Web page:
The inclusion of community based agro-biodiversity conservation into value chains and markets: designing viable institutional configurations through cross-site learning in Southern Africa, Ghana, Colombia and Thailand

The conservation of agro-biodiversity needs to go hand-in-hand with the generation and strengthening of viable livelihood opportunities for local communities. Identifying and extending the economic value of biological resources creates incentives to protect and conserve biological diversity. Thus, many social entrepreneurs, community organisations and development practitioners rightly focus their attention on connecting local biodiversity conservation initiatives to international and global markets, which typically offer better economic opportunities for local people.

The project links two distinct features of an integrated strategy for conserving agro-biodiversity. On the one hand, it builds on locally embedded business models, rural livelihood strategies and productive practices sustaining diversity of the natural resource base in a specific territorial domain. On the other hand, it recognises that the viability of such endeavours increasingly depends on the linkages with market developments and chain integration, in particular through standard setting and certification. The focus is on the interface where these two sometimes opposite dimensions of robust agro-biodiversity conservation strategies come together.

The project will explore the opportunities and address the obstacles that arise within the design and implementation of strategies intended to integrate local biodiversity conservation with market development. It will focus specifically on the design of robust, viable institutional frameworks that will enable Southern producers of natural products to connect with global value chains and markets, while simultaneously promoting the conservation of biodiversity.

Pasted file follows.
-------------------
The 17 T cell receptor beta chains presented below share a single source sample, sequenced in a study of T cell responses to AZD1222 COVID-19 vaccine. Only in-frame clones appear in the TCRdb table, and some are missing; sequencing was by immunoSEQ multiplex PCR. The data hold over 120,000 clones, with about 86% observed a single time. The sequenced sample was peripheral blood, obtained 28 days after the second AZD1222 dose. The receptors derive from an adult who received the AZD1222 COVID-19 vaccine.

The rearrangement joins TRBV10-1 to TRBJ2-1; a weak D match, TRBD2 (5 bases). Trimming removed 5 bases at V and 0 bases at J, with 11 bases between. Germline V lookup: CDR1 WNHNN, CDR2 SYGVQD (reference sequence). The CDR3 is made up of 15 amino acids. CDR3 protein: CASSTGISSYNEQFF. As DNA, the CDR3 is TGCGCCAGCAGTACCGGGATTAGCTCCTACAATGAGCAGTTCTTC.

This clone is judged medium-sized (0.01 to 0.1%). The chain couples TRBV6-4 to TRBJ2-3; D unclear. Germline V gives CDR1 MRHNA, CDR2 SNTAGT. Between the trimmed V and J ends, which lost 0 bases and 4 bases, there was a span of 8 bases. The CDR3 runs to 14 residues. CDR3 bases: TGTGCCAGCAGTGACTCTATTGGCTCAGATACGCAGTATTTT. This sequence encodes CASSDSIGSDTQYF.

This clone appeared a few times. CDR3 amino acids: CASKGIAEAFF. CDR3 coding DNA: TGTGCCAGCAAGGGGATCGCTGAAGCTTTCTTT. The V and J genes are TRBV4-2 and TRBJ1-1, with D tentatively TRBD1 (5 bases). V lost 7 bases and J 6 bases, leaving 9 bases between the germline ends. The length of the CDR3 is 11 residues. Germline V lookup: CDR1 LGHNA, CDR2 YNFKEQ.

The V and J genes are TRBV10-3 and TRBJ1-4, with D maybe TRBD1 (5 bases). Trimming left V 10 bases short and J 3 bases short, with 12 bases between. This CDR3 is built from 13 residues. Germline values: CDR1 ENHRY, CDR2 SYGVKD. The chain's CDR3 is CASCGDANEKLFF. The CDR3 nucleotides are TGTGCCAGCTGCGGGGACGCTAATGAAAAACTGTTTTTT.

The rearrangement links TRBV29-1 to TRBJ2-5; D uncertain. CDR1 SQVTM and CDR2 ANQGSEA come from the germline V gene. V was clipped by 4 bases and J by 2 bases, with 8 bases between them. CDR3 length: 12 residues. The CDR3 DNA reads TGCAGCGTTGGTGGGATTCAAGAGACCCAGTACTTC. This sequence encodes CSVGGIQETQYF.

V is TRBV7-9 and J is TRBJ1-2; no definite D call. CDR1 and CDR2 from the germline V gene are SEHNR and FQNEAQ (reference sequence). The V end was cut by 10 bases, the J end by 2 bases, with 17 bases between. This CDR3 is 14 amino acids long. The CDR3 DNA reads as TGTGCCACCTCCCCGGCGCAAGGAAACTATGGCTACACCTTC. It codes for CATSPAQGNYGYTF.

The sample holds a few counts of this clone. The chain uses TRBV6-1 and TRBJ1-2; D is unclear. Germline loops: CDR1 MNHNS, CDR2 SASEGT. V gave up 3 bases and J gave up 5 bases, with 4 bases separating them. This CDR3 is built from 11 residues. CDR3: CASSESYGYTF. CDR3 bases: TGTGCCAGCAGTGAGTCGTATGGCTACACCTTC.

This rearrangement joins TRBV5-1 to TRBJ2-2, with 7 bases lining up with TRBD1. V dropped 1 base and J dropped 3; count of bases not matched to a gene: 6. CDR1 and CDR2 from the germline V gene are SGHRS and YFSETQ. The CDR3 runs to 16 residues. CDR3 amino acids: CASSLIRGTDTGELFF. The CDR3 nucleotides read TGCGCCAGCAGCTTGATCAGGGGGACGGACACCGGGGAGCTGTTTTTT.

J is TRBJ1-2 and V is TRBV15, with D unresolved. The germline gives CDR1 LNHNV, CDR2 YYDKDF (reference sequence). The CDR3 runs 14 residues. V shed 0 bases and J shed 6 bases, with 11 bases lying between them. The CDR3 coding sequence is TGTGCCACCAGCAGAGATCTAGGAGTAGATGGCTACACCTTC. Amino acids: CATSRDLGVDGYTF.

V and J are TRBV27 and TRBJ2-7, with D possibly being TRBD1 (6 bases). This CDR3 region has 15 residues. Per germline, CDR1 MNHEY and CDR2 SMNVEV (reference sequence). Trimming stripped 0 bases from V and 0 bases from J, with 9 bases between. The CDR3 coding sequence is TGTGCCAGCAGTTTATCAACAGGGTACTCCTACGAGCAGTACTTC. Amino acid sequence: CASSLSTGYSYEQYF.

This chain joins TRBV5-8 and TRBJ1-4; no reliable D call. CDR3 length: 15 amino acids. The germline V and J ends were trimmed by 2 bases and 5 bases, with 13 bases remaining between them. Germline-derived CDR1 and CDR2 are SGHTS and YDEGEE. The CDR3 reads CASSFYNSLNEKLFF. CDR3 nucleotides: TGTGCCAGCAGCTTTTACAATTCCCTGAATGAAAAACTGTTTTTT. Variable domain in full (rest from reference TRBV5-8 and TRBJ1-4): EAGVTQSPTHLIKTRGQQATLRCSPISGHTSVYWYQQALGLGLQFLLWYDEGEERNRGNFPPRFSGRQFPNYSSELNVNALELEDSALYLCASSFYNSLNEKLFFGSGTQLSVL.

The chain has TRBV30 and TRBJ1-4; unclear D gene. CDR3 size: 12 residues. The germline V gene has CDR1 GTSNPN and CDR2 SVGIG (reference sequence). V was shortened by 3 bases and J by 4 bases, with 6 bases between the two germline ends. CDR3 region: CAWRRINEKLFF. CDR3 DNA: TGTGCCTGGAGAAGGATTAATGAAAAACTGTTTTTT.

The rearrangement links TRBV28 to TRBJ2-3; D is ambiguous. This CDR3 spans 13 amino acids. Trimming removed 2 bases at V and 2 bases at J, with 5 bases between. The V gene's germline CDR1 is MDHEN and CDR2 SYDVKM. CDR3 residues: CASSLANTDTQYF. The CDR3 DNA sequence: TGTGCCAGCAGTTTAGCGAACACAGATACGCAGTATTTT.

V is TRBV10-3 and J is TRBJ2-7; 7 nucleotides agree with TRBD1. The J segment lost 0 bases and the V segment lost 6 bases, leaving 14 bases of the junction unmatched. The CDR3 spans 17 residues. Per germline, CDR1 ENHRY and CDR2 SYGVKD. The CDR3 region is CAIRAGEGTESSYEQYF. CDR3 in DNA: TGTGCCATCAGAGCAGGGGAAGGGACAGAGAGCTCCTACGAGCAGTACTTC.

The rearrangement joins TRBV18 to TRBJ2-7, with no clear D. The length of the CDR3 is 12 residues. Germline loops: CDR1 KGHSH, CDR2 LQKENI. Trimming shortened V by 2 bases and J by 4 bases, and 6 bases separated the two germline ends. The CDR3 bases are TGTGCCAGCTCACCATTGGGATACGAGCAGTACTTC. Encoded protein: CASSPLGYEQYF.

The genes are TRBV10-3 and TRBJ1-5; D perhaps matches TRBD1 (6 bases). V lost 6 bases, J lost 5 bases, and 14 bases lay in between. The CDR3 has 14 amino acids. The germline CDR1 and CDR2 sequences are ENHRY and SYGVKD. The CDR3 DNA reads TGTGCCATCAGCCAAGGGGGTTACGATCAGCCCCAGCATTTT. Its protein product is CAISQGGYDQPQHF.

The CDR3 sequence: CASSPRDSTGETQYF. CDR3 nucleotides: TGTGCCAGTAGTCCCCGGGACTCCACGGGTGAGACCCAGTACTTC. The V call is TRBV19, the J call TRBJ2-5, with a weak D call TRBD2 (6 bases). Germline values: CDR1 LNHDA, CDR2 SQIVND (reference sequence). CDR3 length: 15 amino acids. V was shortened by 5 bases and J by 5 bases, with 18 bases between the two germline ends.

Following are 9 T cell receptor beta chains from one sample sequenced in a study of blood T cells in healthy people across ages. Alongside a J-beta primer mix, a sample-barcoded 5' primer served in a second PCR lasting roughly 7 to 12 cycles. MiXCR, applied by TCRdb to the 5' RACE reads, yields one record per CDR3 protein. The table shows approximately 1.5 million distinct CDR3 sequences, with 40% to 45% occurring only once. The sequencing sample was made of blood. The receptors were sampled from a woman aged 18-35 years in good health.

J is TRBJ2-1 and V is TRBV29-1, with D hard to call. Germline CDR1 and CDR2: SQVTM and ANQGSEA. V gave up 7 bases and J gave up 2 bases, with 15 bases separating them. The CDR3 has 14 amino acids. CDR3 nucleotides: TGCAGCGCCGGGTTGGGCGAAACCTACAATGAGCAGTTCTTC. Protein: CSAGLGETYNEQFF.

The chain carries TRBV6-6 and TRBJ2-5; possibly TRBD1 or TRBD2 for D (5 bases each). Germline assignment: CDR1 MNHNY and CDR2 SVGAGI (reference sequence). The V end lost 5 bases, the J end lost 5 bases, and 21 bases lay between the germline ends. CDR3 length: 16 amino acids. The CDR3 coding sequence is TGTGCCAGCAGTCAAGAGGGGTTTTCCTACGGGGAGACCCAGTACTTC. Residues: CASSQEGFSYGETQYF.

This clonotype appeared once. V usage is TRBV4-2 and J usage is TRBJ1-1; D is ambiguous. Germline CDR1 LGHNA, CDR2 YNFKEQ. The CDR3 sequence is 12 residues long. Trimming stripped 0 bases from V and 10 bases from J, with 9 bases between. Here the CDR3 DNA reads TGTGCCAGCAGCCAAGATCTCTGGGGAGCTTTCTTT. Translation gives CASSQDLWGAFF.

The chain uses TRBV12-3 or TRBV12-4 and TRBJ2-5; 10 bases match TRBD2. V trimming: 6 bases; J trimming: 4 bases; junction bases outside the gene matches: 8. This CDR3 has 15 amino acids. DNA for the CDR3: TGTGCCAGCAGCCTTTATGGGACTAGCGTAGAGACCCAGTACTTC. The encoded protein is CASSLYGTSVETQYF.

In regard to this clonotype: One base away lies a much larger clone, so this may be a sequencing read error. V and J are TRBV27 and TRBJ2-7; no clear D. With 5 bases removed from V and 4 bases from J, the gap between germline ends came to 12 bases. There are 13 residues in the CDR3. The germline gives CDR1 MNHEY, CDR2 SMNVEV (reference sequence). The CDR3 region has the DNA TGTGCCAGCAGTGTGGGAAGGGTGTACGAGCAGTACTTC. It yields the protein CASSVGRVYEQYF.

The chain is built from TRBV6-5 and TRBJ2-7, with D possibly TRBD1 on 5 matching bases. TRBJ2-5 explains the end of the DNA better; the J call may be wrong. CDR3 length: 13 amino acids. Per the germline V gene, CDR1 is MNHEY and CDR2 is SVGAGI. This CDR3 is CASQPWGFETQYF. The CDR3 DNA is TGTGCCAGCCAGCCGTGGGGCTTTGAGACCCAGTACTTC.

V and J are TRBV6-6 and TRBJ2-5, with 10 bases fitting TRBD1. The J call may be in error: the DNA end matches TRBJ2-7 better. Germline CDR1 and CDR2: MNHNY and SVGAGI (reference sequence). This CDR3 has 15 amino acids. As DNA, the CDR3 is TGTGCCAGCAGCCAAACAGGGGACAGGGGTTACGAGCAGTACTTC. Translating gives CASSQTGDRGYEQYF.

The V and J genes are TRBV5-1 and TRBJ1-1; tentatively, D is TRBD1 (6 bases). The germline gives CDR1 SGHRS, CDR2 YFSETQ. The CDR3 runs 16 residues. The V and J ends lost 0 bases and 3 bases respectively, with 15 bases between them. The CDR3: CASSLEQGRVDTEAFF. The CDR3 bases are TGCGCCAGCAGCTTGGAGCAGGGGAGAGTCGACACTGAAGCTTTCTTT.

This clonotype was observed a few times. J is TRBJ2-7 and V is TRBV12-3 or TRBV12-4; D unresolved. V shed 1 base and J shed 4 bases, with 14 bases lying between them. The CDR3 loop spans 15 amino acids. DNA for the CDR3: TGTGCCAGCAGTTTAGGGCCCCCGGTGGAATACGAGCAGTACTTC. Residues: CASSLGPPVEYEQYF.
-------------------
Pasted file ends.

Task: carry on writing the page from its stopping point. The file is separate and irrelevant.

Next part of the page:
The project will bring together experiences from southern and western Africa, south-east Asia and Latin America.

In Namibia, the Eudafano Women’s Cooperative (EWC) promotes the development of sustainable natural resource enterprises among rural women in northern Namibia and, supported by PhytoTrade Africa – the Southern African Natural Products Trade Association, has made significant progress in the development of systems and facilities for harvesting, processing and marketing the oil produced by the fruits of wild Marula trees.

In South Africa, the project teams up with two partners. GreenChoice works with the Rooibos and Biodiversity Initiative in the South African Fynbos biodiversity hot spot on a territory-based certification scheme aiming to implement an industry-wide strategy to engage producers in biodiversity conservation by arranging incentives in linking them to buyers and standards setters in export markets.

The Heiveld Cooperative, the Environmental Monitoring Group, and Indigo Development and Change have been poioneering in getting biodiversity conservation in Rooibos on the map and into the market. They work with rural communities harvesting Rooibos in the Suid Bokkeveld on sustainable harvesting priciples, the implementation of Fair trade schemes, and the related management of procesing capacity. Both partners engage Rooibos plantations and wild-harvesting communities in finding new models to make biodiversity conservation work, and to link this to international tea packers implementing sustainability certification.

In Ghana, small associations in rural areas are engaged in trading “red” palm oil to local and international markets. Although red palm oil offers economic viable economic prospects for mainly (young) women entrepreneurs, it is discriminated against due to its low productivity compared to plantation hybrids. The Ghanaian network strives to support an “alternative” chain enabling the conservation of the native red palm oil, which targets different domestic and international markets.